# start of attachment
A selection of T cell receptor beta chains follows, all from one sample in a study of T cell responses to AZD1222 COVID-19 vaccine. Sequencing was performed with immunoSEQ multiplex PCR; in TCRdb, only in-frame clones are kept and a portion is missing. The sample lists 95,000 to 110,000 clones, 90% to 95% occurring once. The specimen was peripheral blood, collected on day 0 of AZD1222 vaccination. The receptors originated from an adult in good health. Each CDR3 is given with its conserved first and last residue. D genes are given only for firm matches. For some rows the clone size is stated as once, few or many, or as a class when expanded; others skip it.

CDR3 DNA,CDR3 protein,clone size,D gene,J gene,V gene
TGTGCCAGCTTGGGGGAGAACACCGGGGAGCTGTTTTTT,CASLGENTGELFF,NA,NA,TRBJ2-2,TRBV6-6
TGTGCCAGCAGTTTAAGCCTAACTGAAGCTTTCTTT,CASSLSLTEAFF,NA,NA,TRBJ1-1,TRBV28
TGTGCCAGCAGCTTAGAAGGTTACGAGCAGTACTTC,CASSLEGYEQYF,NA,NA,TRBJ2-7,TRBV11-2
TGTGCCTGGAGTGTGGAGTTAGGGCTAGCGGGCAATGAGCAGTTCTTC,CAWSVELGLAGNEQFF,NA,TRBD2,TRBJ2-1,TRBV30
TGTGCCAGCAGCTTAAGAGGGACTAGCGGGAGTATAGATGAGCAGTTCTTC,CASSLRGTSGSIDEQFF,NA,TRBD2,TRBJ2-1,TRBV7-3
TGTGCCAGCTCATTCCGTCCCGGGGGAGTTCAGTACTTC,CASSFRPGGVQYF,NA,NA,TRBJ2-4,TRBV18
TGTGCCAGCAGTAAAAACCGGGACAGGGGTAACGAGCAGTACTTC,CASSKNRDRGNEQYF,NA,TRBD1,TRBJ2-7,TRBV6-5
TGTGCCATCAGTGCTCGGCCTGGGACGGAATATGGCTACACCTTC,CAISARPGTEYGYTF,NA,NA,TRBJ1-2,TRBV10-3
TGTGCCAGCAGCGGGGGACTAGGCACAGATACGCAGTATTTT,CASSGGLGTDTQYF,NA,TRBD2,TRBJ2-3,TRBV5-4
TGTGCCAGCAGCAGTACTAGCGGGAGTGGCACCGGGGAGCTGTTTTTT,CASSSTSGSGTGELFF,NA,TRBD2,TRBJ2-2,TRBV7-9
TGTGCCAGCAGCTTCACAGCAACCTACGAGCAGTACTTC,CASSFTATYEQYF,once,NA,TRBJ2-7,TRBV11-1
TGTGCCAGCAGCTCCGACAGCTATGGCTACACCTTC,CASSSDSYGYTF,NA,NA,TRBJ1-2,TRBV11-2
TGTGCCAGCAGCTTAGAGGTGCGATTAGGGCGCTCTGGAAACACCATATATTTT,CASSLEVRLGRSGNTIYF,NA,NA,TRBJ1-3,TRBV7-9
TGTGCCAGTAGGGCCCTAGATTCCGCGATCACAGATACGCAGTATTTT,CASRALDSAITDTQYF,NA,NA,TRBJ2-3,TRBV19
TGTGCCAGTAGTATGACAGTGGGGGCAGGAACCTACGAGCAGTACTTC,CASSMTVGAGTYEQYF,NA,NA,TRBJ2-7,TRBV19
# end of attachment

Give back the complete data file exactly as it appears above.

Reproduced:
A selection of T cell receptor beta chains follows, all from one sample in a study of T cell responses to AZD1222 COVID-19 vaccine. Sequencing was performed with immunoSEQ multiplex PCR; in TCRdb, only in-frame clones are kept and a portion is missing. The sample lists 95,000 to 110,000 clones, 90% to 95% occurring once. The specimen was peripheral blood, collected on day 0 of AZD1222 vaccination. The receptors originated from an adult in good health. Each CDR3 is given with its conserved first and last residue. D genes are given only for firm matches. For some rows the clone size is stated as once, few or many, or as a class when expanded; others skip it.

CDR3 DNA,CDR3 protein,clone size,D gene,J gene,V gene
TGTGCCAGCTTGGGGGAGAACACCGGGGAGCTGTTTTTT,CASLGENTGELFF,NA,NA,TRBJ2-2,TRBV6-6
TGTGCCAGCAGTTTAAGCCTAACTGAAGCTTTCTTT,CASSLSLTEAFF,NA,NA,TRBJ1-1,TRBV28
TGTGCCAGCAGCTTAGAAGGTTACGAGCAGTACTTC,CASSLEGYEQYF,NA,NA,TRBJ2-7,TRBV11-2
TGTGCCTGGAGTGTGGAGTTAGGGCTAGCGGGCAATGAGCAGTTCTTC,CAWSVELGLAGNEQFF,NA,TRBD2,TRBJ2-1,TRBV30
TGTGCCAGCAGCTTAAGAGGGACTAGCGGGAGTATAGATGAGCAGTTCTTC,CASSLRGTSGSIDEQFF,NA,TRBD2,TRBJ2-1,TRBV7-3
TGTGCCAGCTCATTCCGTCCCGGGGGAGTTCAGTACTTC,CASSFRPGGVQYF,NA,NA,TRBJ2-4,TRBV18
TGTGCCAGCAGTAAAAACCGGGACAGGGGTAACGAGCAGTACTTC,CASSKNRDRGNEQYF,NA,TRBD1,TRBJ2-7,TRBV6-5
TGTGCCATCAGTGCTCGGCCTGGGACGGAATATGGCTACACCTTC,CAISARPGTEYGYTF,NA,NA,TRBJ1-2,TRBV10-3
TGTGCCAGCAGCGGGGGACTAGGCACAGATACGCAGTATTTT,CASSGGLGTDTQYF,NA,TRBD2,TRBJ2-3,TRBV5-4
TGTGCCAGCAGCAGTACTAGCGGGAGTGGCACCGGGGAGCTGTTTTTT,CASSSTSGSGTGELFF,NA,TRBD2,TRBJ2-2,TRBV7-9
TGTGCCAGCAGCTTCACAGCAACCTACGAGCAGTACTTC,CASSFTATYEQYF,once,NA,TRBJ2-7,TRBV11-1
TGTGCCAGCAGCTCCGACAGCTATGGCTACACCTTC,CASSSDSYGYTF,NA,NA,TRBJ1-2,TRBV11-2
TGTGCCAGCAGCTTAGAGGTGCGATTAGGGCGCTCTGGAAACACCATATATTTT,CASSLEVRLGRSGNTIYF,NA,NA,TRBJ1-3,TRBV7-9
TGTGCCAGTAGGGCCCTAGATTCCGCGATCACAGATACGCAGTATTTT,CASRALDSAITDTQYF,NA,NA,TRBJ2-3,TRBV19
TGTGCCAGTAGTATGACAGTGGGGGCAGGAACCTACGAGCAGTACTTC,CASSMTVGAGTYEQYF,NA,NA,TRBJ2-7,TRBV19